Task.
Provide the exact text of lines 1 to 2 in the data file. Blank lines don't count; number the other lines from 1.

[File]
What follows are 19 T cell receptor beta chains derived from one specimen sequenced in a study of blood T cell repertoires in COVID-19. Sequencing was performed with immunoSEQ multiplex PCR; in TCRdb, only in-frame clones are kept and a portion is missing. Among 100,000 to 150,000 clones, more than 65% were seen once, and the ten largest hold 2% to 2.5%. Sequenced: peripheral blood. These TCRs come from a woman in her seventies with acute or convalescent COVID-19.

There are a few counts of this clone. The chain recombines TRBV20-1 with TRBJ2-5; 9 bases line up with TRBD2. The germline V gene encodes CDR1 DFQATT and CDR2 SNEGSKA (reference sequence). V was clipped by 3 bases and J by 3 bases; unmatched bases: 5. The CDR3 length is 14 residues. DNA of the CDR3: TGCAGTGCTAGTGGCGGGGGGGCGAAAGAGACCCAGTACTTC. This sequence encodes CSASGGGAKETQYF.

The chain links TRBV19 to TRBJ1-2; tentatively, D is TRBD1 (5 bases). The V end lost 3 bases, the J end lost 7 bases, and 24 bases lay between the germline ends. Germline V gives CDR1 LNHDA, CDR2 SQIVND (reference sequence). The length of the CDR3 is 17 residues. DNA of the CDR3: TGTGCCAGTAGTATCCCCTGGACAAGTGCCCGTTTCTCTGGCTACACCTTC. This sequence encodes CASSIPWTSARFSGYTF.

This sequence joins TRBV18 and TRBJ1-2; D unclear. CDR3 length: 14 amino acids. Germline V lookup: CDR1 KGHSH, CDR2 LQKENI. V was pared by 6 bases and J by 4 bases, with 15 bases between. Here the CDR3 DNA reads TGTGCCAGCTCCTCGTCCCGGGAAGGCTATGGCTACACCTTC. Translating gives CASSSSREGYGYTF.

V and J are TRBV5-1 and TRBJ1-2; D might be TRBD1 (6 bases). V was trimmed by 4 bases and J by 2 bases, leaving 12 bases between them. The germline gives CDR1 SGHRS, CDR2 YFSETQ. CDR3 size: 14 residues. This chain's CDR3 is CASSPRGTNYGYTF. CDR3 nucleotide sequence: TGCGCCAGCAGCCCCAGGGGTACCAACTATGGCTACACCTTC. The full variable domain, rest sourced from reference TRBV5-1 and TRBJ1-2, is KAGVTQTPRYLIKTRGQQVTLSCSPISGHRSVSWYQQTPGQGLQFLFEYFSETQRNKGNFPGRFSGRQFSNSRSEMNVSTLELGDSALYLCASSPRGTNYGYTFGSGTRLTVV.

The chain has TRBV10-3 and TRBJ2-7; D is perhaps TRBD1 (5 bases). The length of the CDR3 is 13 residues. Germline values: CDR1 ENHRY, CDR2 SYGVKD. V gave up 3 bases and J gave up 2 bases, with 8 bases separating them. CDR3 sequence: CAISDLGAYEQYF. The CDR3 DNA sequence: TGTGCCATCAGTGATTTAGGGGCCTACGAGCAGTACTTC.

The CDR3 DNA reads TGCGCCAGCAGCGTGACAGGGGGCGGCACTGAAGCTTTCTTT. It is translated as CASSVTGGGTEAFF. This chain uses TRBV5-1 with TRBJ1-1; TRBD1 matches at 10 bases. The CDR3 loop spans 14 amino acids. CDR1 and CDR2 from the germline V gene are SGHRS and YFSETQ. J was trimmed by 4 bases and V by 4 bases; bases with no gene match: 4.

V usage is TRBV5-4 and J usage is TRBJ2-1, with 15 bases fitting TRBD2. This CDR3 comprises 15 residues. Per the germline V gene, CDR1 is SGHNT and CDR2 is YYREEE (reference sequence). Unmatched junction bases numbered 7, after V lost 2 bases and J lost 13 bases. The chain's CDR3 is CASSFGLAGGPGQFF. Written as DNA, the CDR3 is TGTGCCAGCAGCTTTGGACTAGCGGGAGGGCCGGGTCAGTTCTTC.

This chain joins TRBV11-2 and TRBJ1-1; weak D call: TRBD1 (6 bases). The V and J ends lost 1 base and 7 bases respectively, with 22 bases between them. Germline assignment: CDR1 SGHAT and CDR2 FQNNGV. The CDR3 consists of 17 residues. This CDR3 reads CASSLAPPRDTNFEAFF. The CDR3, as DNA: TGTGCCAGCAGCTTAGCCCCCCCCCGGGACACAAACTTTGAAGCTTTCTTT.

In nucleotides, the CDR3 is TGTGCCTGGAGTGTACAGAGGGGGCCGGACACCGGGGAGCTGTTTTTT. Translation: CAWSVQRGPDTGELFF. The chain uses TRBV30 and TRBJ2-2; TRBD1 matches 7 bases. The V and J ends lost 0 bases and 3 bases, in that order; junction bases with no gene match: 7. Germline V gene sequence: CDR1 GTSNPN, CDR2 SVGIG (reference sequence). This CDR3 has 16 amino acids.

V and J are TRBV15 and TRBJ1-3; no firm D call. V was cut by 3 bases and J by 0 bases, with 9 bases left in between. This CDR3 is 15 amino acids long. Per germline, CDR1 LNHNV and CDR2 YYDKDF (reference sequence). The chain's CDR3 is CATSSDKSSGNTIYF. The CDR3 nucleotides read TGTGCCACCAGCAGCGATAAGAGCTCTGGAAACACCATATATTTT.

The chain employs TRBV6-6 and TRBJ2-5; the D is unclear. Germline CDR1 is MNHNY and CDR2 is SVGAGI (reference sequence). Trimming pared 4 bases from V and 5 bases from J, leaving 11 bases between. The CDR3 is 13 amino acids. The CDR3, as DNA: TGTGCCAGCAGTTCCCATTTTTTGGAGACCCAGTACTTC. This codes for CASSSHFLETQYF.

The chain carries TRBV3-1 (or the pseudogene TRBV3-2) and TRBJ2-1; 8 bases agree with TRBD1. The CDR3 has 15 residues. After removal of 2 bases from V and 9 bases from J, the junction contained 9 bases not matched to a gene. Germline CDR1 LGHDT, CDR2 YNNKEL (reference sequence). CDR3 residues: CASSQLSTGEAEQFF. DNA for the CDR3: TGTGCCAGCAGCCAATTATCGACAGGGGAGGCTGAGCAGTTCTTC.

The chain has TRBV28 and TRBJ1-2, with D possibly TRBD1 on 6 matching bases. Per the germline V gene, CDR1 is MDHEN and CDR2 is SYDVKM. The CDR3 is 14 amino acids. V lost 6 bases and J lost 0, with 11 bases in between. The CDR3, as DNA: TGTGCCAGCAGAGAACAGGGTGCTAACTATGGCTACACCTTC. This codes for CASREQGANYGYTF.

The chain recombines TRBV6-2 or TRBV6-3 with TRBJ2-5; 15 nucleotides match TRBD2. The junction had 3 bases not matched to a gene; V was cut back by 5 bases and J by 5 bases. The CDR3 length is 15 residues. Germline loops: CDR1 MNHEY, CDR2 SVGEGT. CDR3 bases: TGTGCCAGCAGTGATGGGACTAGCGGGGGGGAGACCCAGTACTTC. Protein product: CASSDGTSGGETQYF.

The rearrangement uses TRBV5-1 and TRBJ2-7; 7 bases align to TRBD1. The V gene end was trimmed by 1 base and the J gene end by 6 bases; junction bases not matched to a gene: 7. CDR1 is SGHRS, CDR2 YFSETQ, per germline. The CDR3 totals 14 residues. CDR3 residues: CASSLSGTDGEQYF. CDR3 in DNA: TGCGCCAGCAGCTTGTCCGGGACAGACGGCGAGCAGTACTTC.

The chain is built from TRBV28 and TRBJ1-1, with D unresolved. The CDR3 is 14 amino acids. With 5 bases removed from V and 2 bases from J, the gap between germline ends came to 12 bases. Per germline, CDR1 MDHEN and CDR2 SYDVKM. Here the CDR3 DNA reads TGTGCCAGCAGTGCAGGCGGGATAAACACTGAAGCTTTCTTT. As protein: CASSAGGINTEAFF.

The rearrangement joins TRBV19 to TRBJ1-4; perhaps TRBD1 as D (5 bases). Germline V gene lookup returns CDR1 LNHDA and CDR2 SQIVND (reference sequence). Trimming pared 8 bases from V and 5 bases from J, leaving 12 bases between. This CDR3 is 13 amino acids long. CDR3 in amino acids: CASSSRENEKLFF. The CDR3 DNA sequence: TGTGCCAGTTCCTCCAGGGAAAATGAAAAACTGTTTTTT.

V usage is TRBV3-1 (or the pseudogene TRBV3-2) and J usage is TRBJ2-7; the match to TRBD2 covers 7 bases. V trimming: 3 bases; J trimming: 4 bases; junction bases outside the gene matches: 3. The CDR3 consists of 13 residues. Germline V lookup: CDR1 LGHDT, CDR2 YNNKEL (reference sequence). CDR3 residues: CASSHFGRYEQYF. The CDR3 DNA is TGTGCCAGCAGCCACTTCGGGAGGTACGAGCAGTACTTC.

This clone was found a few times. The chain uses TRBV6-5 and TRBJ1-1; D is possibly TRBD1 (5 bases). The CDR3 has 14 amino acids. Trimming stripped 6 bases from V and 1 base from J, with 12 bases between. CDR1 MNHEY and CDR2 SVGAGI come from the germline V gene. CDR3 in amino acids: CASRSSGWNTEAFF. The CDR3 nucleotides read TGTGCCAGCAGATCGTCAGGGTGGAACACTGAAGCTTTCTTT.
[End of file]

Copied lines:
What follows are 19 T cell receptor beta chains derived from one specimen sequenced in a study of blood T cell repertoires in COVID-19. Sequencing was performed with immunoSEQ multiplex PCR; in TCRdb, only in-frame clones are kept and a portion is missing. Among 100,000 to 150,000 clones, more than 65% were seen once, and the ten largest hold 2% to 2.5%. Sequenced: peripheral blood. These TCRs come from a woman in her seventies with acute or convalescent COVID-19.

There are a few counts of this clone. The chain recombines TRBV20-1 with TRBJ2-5; 9 bases line up with TRBD2. The germline V gene encodes CDR1 DFQATT and CDR2 SNEGSKA (reference sequence). V was clipped by 3 bases and J by 3 bases; unmatched bases: 5. The CDR3 length is 14 residues. DNA of the CDR3: TGCAGTGCTAGTGGCGGGGGGGCGAAAGAGACCCAGTACTTC. This sequence encodes CSASGGGAKETQYF.